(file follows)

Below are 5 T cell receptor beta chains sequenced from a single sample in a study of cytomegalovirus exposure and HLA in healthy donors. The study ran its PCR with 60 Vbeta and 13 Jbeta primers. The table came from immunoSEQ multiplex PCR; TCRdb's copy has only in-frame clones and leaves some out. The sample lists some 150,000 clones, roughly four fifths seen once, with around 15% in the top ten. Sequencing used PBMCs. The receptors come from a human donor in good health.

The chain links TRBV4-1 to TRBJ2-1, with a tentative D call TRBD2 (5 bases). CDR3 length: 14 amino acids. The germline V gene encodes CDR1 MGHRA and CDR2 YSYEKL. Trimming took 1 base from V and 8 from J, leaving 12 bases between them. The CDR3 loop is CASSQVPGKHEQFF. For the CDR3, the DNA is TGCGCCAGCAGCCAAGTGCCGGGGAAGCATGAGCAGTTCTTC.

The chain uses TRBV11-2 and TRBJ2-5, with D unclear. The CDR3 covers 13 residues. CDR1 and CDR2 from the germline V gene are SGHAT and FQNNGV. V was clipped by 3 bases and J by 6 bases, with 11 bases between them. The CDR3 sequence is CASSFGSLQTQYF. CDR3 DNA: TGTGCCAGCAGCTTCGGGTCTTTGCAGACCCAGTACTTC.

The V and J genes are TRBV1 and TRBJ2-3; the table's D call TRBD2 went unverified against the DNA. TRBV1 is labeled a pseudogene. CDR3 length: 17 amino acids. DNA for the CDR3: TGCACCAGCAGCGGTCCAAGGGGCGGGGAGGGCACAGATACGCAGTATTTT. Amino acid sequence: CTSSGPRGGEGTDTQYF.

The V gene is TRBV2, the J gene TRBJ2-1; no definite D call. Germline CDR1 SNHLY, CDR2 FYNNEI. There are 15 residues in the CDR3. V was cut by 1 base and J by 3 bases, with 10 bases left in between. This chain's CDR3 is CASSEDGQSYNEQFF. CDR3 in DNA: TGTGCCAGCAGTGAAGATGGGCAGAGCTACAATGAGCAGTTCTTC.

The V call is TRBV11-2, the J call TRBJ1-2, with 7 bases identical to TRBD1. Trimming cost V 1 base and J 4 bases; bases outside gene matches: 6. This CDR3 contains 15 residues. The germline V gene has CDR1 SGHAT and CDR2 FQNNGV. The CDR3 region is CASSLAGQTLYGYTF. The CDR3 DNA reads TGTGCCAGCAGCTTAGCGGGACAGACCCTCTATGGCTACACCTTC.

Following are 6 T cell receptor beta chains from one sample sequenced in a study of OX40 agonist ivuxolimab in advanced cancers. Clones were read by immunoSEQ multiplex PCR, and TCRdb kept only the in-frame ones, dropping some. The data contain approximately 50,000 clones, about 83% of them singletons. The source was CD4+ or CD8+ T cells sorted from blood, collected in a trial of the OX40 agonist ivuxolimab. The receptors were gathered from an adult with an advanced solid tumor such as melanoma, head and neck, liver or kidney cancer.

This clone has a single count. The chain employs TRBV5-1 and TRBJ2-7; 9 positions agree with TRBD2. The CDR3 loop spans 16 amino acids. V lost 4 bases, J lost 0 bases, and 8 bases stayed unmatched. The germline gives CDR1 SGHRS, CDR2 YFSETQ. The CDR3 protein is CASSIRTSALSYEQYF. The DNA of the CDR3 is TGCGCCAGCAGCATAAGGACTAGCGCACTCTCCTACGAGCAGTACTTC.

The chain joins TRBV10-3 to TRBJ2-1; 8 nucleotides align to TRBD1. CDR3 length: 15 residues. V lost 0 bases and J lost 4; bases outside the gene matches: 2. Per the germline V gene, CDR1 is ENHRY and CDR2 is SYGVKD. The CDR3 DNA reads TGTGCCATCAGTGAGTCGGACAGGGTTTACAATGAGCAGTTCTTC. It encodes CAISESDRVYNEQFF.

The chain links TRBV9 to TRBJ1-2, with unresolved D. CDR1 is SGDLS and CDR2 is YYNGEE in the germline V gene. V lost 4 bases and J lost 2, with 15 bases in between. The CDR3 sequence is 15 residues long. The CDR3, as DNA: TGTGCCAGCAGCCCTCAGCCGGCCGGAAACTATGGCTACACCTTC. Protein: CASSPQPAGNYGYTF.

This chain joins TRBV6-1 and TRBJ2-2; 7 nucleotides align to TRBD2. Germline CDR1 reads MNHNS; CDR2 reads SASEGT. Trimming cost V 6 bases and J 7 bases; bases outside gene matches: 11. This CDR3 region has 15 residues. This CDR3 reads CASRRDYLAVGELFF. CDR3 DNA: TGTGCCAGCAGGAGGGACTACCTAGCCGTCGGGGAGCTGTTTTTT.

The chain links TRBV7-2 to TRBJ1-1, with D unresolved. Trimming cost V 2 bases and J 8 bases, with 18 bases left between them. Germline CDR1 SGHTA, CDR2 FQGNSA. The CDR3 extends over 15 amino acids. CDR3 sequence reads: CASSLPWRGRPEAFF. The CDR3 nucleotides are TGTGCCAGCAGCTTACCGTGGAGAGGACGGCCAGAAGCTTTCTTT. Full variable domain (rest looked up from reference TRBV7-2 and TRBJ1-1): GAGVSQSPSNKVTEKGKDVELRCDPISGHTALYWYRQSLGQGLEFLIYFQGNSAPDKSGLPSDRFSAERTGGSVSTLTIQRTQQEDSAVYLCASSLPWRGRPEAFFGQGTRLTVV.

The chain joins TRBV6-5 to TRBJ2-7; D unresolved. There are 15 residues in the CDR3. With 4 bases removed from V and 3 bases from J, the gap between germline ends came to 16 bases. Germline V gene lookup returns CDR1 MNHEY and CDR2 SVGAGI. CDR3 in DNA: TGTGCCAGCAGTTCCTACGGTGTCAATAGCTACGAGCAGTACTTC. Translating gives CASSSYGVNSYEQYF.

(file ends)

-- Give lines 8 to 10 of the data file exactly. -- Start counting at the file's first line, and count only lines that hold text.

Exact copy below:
This clone has a single count. The chain employs TRBV5-1 and TRBJ2-7; 9 positions agree with TRBD2. The CDR3 loop spans 16 amino acids. V lost 4 bases, J lost 0 bases, and 8 bases stayed unmatched. The germline gives CDR1 SGHRS, CDR2 YFSETQ. The CDR3 protein is CASSIRTSALSYEQYF. The DNA of the CDR3 is TGCGCCAGCAGCATAAGGACTAGCGCACTCTCCTACGAGCAGTACTTC.

The chain joins TRBV10-3 to TRBJ2-1; 8 nucleotides align to TRBD1. CDR3 length: 15 residues. V lost 0 bases and J lost 4; bases outside the gene matches: 2. Per the germline V gene, CDR1 is ENHRY and CDR2 is SYGVKD. The CDR3 DNA reads TGTGCCATCAGTGAGTCGGACAGGGTTTACAATGAGCAGTTCTTC. It encodes CAISESDRVYNEQFF.

The chain links TRBV9 to TRBJ1-2, with unresolved D. CDR1 is SGDLS and CDR2 is YYNGEE in the germline V gene. V lost 4 bases and J lost 2, with 15 bases in between. The CDR3 sequence is 15 residues long. The CDR3, as DNA: TGTGCCAGCAGCCCTCAGCCGGCCGGAAACTATGGCTACACCTTC. Protein: CASSPQPAGNYGYTF.